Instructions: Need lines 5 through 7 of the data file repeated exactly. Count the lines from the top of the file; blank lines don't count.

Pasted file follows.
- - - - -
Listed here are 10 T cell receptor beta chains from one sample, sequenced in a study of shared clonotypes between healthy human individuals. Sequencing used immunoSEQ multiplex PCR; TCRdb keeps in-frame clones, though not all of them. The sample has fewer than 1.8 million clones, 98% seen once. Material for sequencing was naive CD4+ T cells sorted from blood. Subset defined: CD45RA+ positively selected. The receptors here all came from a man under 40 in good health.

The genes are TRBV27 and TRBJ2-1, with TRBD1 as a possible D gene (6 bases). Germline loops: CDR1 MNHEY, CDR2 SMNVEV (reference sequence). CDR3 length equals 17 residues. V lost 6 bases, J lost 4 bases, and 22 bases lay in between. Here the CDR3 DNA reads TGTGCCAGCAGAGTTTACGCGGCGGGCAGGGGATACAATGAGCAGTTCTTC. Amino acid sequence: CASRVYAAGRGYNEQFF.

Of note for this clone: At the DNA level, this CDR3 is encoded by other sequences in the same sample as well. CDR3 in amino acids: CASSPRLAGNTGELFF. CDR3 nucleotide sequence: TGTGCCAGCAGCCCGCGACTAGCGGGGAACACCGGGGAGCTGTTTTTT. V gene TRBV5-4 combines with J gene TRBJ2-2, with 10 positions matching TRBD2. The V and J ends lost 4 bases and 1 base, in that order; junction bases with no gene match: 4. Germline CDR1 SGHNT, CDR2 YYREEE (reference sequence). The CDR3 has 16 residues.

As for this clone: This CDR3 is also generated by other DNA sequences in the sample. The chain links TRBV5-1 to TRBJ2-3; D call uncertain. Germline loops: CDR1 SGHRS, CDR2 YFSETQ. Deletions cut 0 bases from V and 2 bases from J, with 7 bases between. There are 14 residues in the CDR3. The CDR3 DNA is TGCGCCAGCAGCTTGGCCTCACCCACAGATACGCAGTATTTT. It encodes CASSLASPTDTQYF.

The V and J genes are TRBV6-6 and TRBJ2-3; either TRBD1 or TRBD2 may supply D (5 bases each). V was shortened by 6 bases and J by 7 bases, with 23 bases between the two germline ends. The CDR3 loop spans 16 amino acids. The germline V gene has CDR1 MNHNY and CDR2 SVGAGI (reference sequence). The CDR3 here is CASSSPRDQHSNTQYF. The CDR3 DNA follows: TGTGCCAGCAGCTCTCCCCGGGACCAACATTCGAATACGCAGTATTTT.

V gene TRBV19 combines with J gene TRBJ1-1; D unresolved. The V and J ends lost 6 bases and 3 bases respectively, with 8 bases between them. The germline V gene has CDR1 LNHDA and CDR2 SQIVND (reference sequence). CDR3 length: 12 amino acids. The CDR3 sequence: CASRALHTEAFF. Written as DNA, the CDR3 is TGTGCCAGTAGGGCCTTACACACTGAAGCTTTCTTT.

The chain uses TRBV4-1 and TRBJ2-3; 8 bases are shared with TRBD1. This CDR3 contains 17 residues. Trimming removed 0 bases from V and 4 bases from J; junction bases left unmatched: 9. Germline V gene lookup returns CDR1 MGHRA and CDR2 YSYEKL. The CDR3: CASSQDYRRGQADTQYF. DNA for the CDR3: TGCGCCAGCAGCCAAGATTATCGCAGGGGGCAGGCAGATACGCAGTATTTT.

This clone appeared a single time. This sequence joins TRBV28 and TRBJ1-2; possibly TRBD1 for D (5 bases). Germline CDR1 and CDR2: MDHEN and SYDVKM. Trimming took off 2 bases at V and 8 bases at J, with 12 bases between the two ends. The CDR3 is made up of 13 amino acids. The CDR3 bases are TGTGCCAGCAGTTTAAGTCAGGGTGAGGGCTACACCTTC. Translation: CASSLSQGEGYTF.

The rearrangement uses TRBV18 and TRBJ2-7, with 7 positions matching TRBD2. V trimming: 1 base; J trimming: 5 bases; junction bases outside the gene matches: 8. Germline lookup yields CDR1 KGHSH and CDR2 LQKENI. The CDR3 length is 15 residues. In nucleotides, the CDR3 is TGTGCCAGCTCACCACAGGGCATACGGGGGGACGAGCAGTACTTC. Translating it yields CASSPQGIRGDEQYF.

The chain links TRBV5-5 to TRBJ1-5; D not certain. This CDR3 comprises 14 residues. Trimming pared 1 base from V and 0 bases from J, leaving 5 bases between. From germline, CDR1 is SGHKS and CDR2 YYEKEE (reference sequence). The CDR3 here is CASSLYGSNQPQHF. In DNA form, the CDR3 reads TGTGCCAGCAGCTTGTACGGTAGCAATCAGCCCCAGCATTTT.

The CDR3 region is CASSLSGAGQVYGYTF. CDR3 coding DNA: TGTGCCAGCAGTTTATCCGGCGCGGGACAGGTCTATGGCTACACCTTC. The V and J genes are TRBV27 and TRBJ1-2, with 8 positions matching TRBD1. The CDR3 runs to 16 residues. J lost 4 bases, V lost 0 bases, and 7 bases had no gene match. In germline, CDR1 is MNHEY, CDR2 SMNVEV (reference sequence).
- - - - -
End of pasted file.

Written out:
The V and J genes are TRBV6-6 and TRBJ2-3; either TRBD1 or TRBD2 may supply D (5 bases each). V was shortened by 6 bases and J by 7 bases, with 23 bases between the two germline ends. The CDR3 loop spans 16 amino acids. The germline V gene has CDR1 MNHNY and CDR2 SVGAGI (reference sequence). The CDR3 here is CASSSPRDQHSNTQYF. The CDR3 DNA follows: TGTGCCAGCAGCTCTCCCCGGGACCAACATTCGAATACGCAGTATTTT.

V gene TRBV19 combines with J gene TRBJ1-1; D unresolved. The V and J ends lost 6 bases and 3 bases respectively, with 8 bases between them. The germline V gene has CDR1 LNHDA and CDR2 SQIVND (reference sequence). CDR3 length: 12 amino acids. The CDR3 sequence: CASRALHTEAFF. Written as DNA, the CDR3 is TGTGCCAGTAGGGCCTTACACACTGAAGCTTTCTTT.

The chain uses TRBV4-1 and TRBJ2-3; 8 bases are shared with TRBD1. This CDR3 contains 17 residues. Trimming removed 0 bases from V and 4 bases from J; junction bases left unmatched: 9. Germline V gene lookup returns CDR1 MGHRA and CDR2 YSYEKL. The CDR3: CASSQDYRRGQADTQYF. DNA for the CDR3: TGCGCCAGCAGCCAAGATTATCGCAGGGGGCAGGCAGATACGCAGTATTTT.